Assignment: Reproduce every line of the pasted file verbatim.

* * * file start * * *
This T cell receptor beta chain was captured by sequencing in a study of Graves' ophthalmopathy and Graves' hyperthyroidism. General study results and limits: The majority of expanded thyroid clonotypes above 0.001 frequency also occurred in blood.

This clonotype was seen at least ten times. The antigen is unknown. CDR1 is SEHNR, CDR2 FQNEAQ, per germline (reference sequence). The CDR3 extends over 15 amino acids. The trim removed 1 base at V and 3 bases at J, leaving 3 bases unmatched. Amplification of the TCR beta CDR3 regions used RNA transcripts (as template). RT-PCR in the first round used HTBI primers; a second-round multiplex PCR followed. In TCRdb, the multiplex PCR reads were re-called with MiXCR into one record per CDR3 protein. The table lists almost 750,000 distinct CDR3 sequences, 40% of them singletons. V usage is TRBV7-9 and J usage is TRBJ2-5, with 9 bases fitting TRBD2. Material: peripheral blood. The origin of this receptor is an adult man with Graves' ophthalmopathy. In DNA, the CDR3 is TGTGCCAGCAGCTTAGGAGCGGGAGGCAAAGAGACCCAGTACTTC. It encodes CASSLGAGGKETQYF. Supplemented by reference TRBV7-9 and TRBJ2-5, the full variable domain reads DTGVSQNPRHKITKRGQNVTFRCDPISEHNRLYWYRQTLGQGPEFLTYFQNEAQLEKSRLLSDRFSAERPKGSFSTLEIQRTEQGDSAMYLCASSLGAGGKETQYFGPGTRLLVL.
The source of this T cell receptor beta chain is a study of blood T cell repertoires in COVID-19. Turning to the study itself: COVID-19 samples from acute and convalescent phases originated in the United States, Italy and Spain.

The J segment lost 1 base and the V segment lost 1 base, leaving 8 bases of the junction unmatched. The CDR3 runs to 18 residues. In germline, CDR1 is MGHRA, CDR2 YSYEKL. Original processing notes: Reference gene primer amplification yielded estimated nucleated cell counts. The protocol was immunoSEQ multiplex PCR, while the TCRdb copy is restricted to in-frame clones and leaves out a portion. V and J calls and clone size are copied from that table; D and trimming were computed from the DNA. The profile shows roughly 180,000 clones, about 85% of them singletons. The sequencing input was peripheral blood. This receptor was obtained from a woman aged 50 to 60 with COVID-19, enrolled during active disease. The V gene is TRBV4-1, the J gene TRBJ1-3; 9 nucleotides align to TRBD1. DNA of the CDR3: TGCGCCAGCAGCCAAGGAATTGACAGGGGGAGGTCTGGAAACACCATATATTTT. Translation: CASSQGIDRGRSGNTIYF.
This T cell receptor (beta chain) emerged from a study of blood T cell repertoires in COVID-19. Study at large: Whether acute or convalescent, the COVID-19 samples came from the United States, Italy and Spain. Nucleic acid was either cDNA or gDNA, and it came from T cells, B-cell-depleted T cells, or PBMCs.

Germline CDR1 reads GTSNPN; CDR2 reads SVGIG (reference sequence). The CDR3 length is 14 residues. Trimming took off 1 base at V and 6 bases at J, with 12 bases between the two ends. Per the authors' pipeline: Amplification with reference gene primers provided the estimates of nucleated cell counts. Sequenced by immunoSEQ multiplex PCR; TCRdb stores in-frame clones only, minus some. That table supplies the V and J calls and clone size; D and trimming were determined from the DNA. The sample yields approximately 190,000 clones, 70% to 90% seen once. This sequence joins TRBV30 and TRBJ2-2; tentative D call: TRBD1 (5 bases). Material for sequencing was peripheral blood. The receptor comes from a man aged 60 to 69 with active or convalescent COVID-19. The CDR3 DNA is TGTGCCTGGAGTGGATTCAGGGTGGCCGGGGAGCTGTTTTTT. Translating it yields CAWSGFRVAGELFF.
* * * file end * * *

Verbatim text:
This T cell receptor beta chain was captured by sequencing in a study of Graves' ophthalmopathy and Graves' hyperthyroidism. General study results and limits: The majority of expanded thyroid clonotypes above 0.001 frequency also occurred in blood.

This clonotype was seen at least ten times. The antigen is unknown. CDR1 is SEHNR, CDR2 FQNEAQ, per germline (reference sequence). The CDR3 extends over 15 amino acids. The trim removed 1 base at V and 3 bases at J, leaving 3 bases unmatched. Amplification of the TCR beta CDR3 regions used RNA transcripts (as template). RT-PCR in the first round used HTBI primers; a second-round multiplex PCR followed. In TCRdb, the multiplex PCR reads were re-called with MiXCR into one record per CDR3 protein. The table lists almost 750,000 distinct CDR3 sequences, 40% of them singletons. V usage is TRBV7-9 and J usage is TRBJ2-5, with 9 bases fitting TRBD2. Material: peripheral blood. The origin of this receptor is an adult man with Graves' ophthalmopathy. In DNA, the CDR3 is TGTGCCAGCAGCTTAGGAGCGGGAGGCAAAGAGACCCAGTACTTC. It encodes CASSLGAGGKETQYF. Supplemented by reference TRBV7-9 and TRBJ2-5, the full variable domain reads DTGVSQNPRHKITKRGQNVTFRCDPISEHNRLYWYRQTLGQGPEFLTYFQNEAQLEKSRLLSDRFSAERPKGSFSTLEIQRTEQGDSAMYLCASSLGAGGKETQYFGPGTRLLVL.
The source of this T cell receptor beta chain is a study of blood T cell repertoires in COVID-19. Turning to the study itself: COVID-19 samples from acute and convalescent phases originated in the United States, Italy and Spain.

The J segment lost 1 base and the V segment lost 1 base, leaving 8 bases of the junction unmatched. The CDR3 runs to 18 residues. In germline, CDR1 is MGHRA, CDR2 YSYEKL. Original processing notes: Reference gene primer amplification yielded estimated nucleated cell counts. The protocol was immunoSEQ multiplex PCR, while the TCRdb copy is restricted to in-frame clones and leaves out a portion. V and J calls and clone size are copied from that table; D and trimming were computed from the DNA. The profile shows roughly 180,000 clones, about 85% of them singletons. The sequencing input was peripheral blood. This receptor was obtained from a woman aged 50 to 60 with COVID-19, enrolled during active disease. The V gene is TRBV4-1, the J gene TRBJ1-3; 9 nucleotides align to TRBD1. DNA of the CDR3: TGCGCCAGCAGCCAAGGAATTGACAGGGGGAGGTCTGGAAACACCATATATTTT. Translation: CASSQGIDRGRSGNTIYF.
This T cell receptor (beta chain) emerged from a study of blood T cell repertoires in COVID-19. Study at large: Whether acute or convalescent, the COVID-19 samples came from the United States, Italy and Spain. Nucleic acid was either cDNA or gDNA, and it came from T cells, B-cell-depleted T cells, or PBMCs.

Germline CDR1 reads GTSNPN; CDR2 reads SVGIG (reference sequence). The CDR3 length is 14 residues. Trimming took off 1 base at V and 6 bases at J, with 12 bases between the two ends. Per the authors' pipeline: Amplification with reference gene primers provided the estimates of nucleated cell counts. Sequenced by immunoSEQ multiplex PCR; TCRdb stores in-frame clones only, minus some. That table supplies the V and J calls and clone size; D and trimming were determined from the DNA. The sample yields approximately 190,000 clones, 70% to 90% seen once. This sequence joins TRBV30 and TRBJ2-2; tentative D call: TRBD1 (5 bases). Material for sequencing was peripheral blood. The receptor comes from a man aged 60 to 69 with active or convalescent COVID-19. The CDR3 DNA is TGTGCCTGGAGTGGATTCAGGGTGGCCGGGGAGCTGTTTTTT. Translating it yields CAWSGFRVAGELFF.